Monday, November 18, 2013

Two Sides to Every Story: Perspectives on the Vietnam War and the Iraq War

The famous photograph of Nguyen Ngoc Loan shooting Viet Cong commander. The full story behind this image is rarely told.

Kim Phuc, "The Girl in the Picture", was paraded by the communists as a propaganda tool, until she escaped to Canada.

This is the edited text of a talk given by Quynh Dao on the 26th of May 2004. Quynh fled from Vietnam after the Vietnam War, having experienced the conflict and the ensuing communist regime. 

She is now involved in human rights organisations in Australia. This talk was presented by Perspectives on World History and Current Events, in conjunction with the Australia-Vietnam Human Rights Committee and the Vietnamese Professionals Society (Victorian Chapter)

Introduction Ladies and Gentlemen,

It is my honour to be here with Perspectives on World History and Current Events. Many prominent speakers were invited to your previous functions and so I do have reservations as to whether I'm up to the task. However I will try my best.

I share with Perspectives on World History and Current Events the worthy aspiration to aim for unique perspectives in world events, to go behind the news, to not take what is on offer by the media as gospel. I came to that point of view from my own dissatisfaction, to put it mildly, of the way the Vietnam War was and still is wrongly projected and understood by some influential people in the Western media. I'm here to share with you the other side of the story and an updated account about Vietnam, the Vietnam that I know. Many public figures have drawn analogies between the Vietnam War and the current Iraq situation. Before making comparison, before drawing lessons about the Vietnam War in any meaningful way, I think it is important to understand the Vietnam War from a factual and up to date perspective.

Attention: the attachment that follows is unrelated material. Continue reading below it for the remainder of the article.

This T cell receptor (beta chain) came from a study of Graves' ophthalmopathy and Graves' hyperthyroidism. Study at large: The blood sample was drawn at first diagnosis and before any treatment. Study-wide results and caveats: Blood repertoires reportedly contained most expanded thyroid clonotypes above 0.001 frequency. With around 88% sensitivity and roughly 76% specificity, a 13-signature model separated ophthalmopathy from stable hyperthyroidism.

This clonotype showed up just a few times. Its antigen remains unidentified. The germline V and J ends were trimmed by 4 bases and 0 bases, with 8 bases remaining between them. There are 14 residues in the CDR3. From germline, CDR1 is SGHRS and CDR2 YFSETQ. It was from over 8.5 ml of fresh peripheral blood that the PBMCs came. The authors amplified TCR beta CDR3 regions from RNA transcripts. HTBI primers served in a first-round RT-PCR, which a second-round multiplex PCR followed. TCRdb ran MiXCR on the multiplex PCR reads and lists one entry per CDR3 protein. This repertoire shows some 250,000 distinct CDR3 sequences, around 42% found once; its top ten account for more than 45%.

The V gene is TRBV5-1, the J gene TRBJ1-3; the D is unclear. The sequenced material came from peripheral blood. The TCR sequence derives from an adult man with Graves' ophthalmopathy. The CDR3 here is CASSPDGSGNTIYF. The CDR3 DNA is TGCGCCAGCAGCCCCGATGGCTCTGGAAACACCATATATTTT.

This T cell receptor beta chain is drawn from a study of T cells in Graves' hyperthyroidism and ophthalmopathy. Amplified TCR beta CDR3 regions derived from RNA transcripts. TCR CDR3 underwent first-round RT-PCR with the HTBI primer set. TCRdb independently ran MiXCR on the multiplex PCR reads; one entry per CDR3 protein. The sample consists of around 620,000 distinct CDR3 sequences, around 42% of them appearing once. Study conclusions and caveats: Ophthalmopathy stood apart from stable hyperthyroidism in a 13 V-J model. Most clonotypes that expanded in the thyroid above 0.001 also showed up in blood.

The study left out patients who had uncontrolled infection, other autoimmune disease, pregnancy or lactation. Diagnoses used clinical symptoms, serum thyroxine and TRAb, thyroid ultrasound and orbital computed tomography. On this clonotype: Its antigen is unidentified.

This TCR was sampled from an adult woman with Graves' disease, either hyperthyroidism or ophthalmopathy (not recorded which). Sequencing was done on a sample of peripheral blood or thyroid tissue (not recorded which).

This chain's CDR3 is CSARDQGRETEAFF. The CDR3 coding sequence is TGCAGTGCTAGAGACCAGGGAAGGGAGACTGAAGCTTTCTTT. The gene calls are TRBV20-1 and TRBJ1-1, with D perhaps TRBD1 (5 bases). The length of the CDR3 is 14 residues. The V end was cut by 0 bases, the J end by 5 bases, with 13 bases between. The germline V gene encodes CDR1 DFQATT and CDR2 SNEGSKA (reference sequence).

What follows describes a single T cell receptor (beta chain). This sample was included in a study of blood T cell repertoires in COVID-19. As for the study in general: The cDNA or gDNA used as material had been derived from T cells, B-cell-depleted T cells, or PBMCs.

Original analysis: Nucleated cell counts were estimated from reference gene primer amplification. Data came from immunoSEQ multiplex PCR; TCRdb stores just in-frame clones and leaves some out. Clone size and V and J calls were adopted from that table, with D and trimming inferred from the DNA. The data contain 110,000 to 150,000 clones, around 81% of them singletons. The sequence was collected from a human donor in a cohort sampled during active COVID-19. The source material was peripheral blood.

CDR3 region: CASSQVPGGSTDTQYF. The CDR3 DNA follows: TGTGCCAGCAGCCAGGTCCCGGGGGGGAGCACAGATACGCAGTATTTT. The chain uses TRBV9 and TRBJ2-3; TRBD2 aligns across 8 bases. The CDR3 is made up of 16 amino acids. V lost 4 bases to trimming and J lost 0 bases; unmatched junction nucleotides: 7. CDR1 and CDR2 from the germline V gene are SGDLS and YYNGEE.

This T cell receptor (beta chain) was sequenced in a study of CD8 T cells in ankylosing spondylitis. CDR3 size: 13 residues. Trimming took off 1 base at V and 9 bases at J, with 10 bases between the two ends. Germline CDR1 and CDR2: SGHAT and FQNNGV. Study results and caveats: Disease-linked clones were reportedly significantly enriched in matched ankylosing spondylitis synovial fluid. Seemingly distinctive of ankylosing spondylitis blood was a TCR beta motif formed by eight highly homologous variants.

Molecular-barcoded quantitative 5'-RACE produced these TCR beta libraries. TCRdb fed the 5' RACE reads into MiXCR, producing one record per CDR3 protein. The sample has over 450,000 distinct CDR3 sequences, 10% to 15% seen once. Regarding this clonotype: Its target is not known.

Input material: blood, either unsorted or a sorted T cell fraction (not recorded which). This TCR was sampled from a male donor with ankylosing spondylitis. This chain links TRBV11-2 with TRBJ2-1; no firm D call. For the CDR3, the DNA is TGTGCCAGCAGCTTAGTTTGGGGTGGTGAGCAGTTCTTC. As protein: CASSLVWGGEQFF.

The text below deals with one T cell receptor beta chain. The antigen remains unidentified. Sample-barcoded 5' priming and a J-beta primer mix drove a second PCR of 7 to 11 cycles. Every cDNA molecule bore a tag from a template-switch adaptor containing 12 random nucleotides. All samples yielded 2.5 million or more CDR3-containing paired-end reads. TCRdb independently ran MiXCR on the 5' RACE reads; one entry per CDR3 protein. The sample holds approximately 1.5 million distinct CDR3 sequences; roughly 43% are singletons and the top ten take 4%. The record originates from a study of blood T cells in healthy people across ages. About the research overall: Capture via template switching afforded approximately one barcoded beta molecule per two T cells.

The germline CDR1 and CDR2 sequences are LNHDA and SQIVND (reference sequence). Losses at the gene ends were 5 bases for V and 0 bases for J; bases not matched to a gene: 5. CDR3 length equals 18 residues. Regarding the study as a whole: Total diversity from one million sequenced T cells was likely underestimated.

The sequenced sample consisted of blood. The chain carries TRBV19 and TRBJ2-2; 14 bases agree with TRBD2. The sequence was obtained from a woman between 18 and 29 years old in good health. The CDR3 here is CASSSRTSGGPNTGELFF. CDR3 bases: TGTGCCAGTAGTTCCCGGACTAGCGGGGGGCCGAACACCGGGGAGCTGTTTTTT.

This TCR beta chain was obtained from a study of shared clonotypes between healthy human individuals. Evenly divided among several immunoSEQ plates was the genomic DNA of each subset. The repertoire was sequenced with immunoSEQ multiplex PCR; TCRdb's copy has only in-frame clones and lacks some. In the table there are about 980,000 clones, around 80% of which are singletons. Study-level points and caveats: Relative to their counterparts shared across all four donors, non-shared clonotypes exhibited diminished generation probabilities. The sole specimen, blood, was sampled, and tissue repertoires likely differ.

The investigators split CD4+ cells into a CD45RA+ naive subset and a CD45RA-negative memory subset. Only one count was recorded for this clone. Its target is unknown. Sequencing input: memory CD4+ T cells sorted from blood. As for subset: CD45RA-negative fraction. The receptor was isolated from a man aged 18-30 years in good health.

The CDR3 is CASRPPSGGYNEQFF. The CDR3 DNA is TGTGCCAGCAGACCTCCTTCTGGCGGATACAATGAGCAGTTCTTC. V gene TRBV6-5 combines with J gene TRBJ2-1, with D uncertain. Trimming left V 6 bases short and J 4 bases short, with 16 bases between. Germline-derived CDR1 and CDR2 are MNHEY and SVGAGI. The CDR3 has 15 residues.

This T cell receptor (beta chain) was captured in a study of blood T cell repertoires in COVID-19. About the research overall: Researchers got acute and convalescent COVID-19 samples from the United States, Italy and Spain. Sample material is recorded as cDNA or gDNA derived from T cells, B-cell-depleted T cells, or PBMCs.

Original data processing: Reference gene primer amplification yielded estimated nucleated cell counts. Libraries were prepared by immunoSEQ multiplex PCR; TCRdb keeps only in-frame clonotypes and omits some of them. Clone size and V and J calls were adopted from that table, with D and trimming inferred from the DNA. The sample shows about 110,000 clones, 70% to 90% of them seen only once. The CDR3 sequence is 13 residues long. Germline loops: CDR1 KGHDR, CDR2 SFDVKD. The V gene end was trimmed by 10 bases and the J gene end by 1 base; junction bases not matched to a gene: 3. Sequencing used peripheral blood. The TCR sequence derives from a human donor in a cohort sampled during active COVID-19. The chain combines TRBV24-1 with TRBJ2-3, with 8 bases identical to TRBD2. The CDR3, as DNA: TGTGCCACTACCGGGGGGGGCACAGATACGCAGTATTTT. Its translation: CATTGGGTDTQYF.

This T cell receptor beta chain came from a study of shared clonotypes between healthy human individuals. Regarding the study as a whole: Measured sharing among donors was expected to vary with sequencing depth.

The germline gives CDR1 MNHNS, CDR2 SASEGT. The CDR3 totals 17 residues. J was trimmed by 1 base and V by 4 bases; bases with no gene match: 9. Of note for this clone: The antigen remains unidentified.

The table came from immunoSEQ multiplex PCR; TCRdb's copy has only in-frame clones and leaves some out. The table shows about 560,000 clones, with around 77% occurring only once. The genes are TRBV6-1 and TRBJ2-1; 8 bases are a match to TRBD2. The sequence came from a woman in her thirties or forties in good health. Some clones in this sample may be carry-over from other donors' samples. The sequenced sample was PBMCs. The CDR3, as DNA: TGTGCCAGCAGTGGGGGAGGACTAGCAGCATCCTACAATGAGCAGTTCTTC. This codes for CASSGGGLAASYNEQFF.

Vietnam War & Australia The Opposition leader Mr Mark Latham recently referred to Vietnam when articulating his Iraq policy.1 He said we got into the Vietnam War to prevent communism spreading, but it turned out to be a civil war involving nationalists who wanted unification. He echoed Jim Cairns, the Labor leader of the anti-Vietnam War Moratorium movement during the '60s. The whole of the anti-Vietnam War movement sprang from the belief that the Vietnam War was essentially a national revolutionary movement against the South Vietnamese regime, perceived by them as unpopular, not one fomented or directed by the communist North which, in turn, was being instructed by communist China.2 1 ABC Radio, 8 April 2004.
2 Paul Strangio, Keeper of the Faith, Melbourne University Press, 2002, p141.

Well, the anti-war protesters got their facts wrong. Mr Jim Cairns was wrong then. Mr Latham is wrong now.
The Truth About the Vietnam War The Vietnam War was about preventing communism from spreading. The Vietnam War was fomented by the communist North. The communist North was instructed and abetted by communist China and supported by the rest of the communist bloc.

This is not just me saying this. This is what the Communist Party of Vietnam's website says.

What does it say? Allow me to quote from the Communist Party of Vietnam's official biography on Ho Chi Minh:

"Ho Chi Minh . . . felt the need for active propaganda and organizational work in order to step up the revolutionary movement in colonial countries, including Vietnam. He deemed it his task to spread communist doctrine in Asia in general and in Indochina particularly.3
[Emphasis added.]
3 Communist Party of Vietnam's website, English version
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